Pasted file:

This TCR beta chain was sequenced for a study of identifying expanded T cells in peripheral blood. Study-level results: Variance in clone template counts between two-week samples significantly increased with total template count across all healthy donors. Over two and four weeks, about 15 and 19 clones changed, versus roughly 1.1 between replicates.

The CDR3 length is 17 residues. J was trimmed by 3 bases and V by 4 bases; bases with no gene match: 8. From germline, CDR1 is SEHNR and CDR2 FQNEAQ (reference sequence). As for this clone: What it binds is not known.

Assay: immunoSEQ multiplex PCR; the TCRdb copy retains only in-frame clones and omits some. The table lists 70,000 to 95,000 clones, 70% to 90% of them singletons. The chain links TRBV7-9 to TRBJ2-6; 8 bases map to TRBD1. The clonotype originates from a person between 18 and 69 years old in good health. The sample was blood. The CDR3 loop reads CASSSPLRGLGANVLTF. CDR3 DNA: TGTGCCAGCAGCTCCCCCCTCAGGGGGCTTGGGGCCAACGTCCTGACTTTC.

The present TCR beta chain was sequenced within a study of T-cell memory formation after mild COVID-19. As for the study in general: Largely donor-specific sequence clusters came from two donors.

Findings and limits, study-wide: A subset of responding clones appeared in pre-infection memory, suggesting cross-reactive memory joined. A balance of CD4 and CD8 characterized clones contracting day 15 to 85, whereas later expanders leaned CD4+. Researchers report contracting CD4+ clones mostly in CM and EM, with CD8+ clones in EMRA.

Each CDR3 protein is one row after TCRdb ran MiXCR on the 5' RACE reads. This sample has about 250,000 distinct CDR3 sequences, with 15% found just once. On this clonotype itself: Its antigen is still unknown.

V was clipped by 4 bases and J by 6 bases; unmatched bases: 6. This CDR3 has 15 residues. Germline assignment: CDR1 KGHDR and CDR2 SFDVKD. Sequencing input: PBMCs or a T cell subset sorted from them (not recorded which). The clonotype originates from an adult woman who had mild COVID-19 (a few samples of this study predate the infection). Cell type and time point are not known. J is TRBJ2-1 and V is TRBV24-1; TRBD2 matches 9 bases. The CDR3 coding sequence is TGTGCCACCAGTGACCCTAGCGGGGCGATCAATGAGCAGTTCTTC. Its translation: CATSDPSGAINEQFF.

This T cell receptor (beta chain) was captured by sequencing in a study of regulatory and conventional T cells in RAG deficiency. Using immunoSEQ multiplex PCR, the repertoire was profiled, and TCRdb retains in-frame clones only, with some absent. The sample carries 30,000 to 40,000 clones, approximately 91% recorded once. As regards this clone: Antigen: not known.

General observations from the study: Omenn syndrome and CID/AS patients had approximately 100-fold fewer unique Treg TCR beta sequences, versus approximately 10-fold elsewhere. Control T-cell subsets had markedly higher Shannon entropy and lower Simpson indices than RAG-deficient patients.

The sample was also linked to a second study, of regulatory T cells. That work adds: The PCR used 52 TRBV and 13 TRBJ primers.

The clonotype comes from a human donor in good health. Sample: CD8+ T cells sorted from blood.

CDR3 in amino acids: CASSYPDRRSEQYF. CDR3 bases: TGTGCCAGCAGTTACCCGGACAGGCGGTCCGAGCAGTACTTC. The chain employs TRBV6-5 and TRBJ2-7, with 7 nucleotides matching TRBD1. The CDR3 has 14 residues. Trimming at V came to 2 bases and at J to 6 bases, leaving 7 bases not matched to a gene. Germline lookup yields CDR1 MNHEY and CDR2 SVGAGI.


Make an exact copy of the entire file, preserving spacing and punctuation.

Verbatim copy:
This TCR beta chain was sequenced for a study of identifying expanded T cells in peripheral blood. Study-level results: Variance in clone template counts between two-week samples significantly increased with total template count across all healthy donors. Over two and four weeks, about 15 and 19 clones changed, versus roughly 1.1 between replicates.

The CDR3 length is 17 residues. J was trimmed by 3 bases and V by 4 bases; bases with no gene match: 8. From germline, CDR1 is SEHNR and CDR2 FQNEAQ (reference sequence). As for this clone: What it binds is not known.

Assay: immunoSEQ multiplex PCR; the TCRdb copy retains only in-frame clones and omits some. The table lists 70,000 to 95,000 clones, 70% to 90% of them singletons. The chain links TRBV7-9 to TRBJ2-6; 8 bases map to TRBD1. The clonotype originates from a person between 18 and 69 years old in good health. The sample was blood. The CDR3 loop reads CASSSPLRGLGANVLTF. CDR3 DNA: TGTGCCAGCAGCTCCCCCCTCAGGGGGCTTGGGGCCAACGTCCTGACTTTC.

The present TCR beta chain was sequenced within a study of T-cell memory formation after mild COVID-19. As for the study in general: Largely donor-specific sequence clusters came from two donors.

Findings and limits, study-wide: A subset of responding clones appeared in pre-infection memory, suggesting cross-reactive memory joined. A balance of CD4 and CD8 characterized clones contracting day 15 to 85, whereas later expanders leaned CD4+. Researchers report contracting CD4+ clones mostly in CM and EM, with CD8+ clones in EMRA.

Each CDR3 protein is one row after TCRdb ran MiXCR on the 5' RACE reads. This sample has about 250,000 distinct CDR3 sequences, with 15% found just once. On this clonotype itself: Its antigen is still unknown.

V was clipped by 4 bases and J by 6 bases; unmatched bases: 6. This CDR3 has 15 residues. Germline assignment: CDR1 KGHDR and CDR2 SFDVKD. Sequencing input: PBMCs or a T cell subset sorted from them (not recorded which). The clonotype originates from an adult woman who had mild COVID-19 (a few samples of this study predate the infection). Cell type and time point are not known. J is TRBJ2-1 and V is TRBV24-1; TRBD2 matches 9 bases. The CDR3 coding sequence is TGTGCCACCAGTGACCCTAGCGGGGCGATCAATGAGCAGTTCTTC. Its translation: CATSDPSGAINEQFF.

This T cell receptor (beta chain) was captured by sequencing in a study of regulatory and conventional T cells in RAG deficiency. Using immunoSEQ multiplex PCR, the repertoire was profiled, and TCRdb retains in-frame clones only, with some absent. The sample carries 30,000 to 40,000 clones, approximately 91% recorded once. As regards this clone: Antigen: not known.

General observations from the study: Omenn syndrome and CID/AS patients had approximately 100-fold fewer unique Treg TCR beta sequences, versus approximately 10-fold elsewhere. Control T-cell subsets had markedly higher Shannon entropy and lower Simpson indices than RAG-deficient patients.

The sample was also linked to a second study, of regulatory T cells. That work adds: The PCR used 52 TRBV and 13 TRBJ primers.

The clonotype comes from a human donor in good health. Sample: CD8+ T cells sorted from blood.

CDR3 in amino acids: CASSYPDRRSEQYF. CDR3 bases: TGTGCCAGCAGTTACCCGGACAGGCGGTCCGAGCAGTACTTC. The chain employs TRBV6-5 and TRBJ2-7, with 7 nucleotides matching TRBD1. The CDR3 has 14 residues. Trimming at V came to 2 bases and at J to 6 bases, leaving 7 bases not matched to a gene. Germline lookup yields CDR1 MNHEY and CDR2 SVGAGI.